CHICAGO, July 14, 1941 -- One streak came to an end. But the other one, the one to which every baseball fan in America has paid attention with growing fervor and enthusiasm ... that one -- yes, that one -- somehow continues.Joe DiMaggio didn't blast a ball out of Comiskey
CHICAGO, July 14, 1941 -- One streak came to an end. But the other one, the one to which every baseball fan in America has paid attention with growing fervor and enthusiasm ... that one -- yes, that one -- somehow continues.
Joe DiMaggio didn't blast a ball out of Comiskey Park on Monday. He didn't even hit one to the wall. The best the Yankees center fielder could do against the White Sox was beat out an infield single in the sixth inning. But that was good enough for DiMaggio to extend his incomprehensible hitting streak to 54 games, a full 10 more than the previous mark set by Wee Willie Keeler in the season of 1897.
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DiMaggio's club lost for the first time in its past 15 games, looking uninspired in a 7 to 1 drubbing at the hands of Chicago, but the afternoon crowd of 8,025 seemed much more concerned with his historic exploits in the batter's box than any other events that transpired on the South Side diamond.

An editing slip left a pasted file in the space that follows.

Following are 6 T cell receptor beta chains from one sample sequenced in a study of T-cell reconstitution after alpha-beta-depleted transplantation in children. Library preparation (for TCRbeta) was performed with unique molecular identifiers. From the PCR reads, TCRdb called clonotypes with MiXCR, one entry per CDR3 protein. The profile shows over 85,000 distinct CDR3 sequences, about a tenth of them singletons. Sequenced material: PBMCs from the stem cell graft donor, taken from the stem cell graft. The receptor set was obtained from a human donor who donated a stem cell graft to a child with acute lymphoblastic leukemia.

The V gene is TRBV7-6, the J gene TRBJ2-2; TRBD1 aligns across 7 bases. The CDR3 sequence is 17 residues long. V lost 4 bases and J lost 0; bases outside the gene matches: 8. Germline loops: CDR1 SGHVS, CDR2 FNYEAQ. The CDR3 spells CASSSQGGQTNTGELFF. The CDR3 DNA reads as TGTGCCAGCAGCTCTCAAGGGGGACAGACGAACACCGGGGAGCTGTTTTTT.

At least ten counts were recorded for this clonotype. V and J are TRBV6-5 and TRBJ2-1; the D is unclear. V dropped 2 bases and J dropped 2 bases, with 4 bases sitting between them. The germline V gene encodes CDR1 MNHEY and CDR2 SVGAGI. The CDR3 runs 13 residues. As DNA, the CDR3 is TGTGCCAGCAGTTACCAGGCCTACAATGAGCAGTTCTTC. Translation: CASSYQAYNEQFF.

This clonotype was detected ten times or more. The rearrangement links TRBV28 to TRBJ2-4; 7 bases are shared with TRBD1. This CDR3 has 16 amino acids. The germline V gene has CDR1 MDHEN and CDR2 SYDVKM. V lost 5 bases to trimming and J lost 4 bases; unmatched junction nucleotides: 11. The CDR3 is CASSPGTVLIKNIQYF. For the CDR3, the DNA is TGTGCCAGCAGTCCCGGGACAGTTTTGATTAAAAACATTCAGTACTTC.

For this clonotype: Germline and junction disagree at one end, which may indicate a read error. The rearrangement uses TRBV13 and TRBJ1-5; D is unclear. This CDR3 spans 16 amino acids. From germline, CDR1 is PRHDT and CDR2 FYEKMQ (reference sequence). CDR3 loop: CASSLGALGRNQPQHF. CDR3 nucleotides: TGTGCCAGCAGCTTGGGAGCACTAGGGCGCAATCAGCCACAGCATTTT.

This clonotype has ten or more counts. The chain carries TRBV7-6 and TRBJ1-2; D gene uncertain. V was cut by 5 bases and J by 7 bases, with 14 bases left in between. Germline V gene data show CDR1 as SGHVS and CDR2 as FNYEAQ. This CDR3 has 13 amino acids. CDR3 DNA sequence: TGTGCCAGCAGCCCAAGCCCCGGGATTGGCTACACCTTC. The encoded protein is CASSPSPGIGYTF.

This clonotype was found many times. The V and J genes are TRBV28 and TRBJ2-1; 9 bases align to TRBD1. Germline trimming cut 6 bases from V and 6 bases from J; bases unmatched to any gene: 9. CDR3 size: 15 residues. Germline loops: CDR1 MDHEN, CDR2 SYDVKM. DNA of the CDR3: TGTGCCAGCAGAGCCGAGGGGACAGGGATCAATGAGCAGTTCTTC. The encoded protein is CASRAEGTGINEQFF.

DiMaggio got his first opportunity in the top of the second inning, when he led off against White Sox pitcher Johnny Rigney, but he was held without a hit while reaching on a fielding error by Chicago second baseman Bill Knickerbocker on a broken-bat soft line drive.
DiMaggio's second at-bat came in the fourth inning, with his club down, 2 to 1, and he reached base once more but again without a hit, having drawn a walk … and the boos of the crowd that wanted to see Rigney challenge him with strikes.
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The boos continued in the Great DiMag's next at-bat, which came with two outs in the sixth inning, when Rigney pitched him to a 2 and 0 count.
But DiMaggio deemed the next offering good enough to take a swing at, and he chopped the ball right in front of home plate to the hot corner. By the time White Sox third baseman Bob Kennedy was able to glove it, DiMaggio was flying down the line with the certainty of an infield single for Game No. 54.
The success of the streak for yet another day made up for the fact that the Yanks looked uncharacteristically lifeless on the field for the first time in weeks, although they maintained their healthy five-game lead over the Cleveland Indians in the American League standings.
On May 15, 1941, Joe DiMaggio began his legendary 56-game hitting streak. In celebration of the 75th anniversary of that seemingly unbreakable record, we'll be doing a day-by-day account of the momentous feat.
Doug Miller is a reporter for MLB.com. Follow him on Twitter @DougMillerMLB.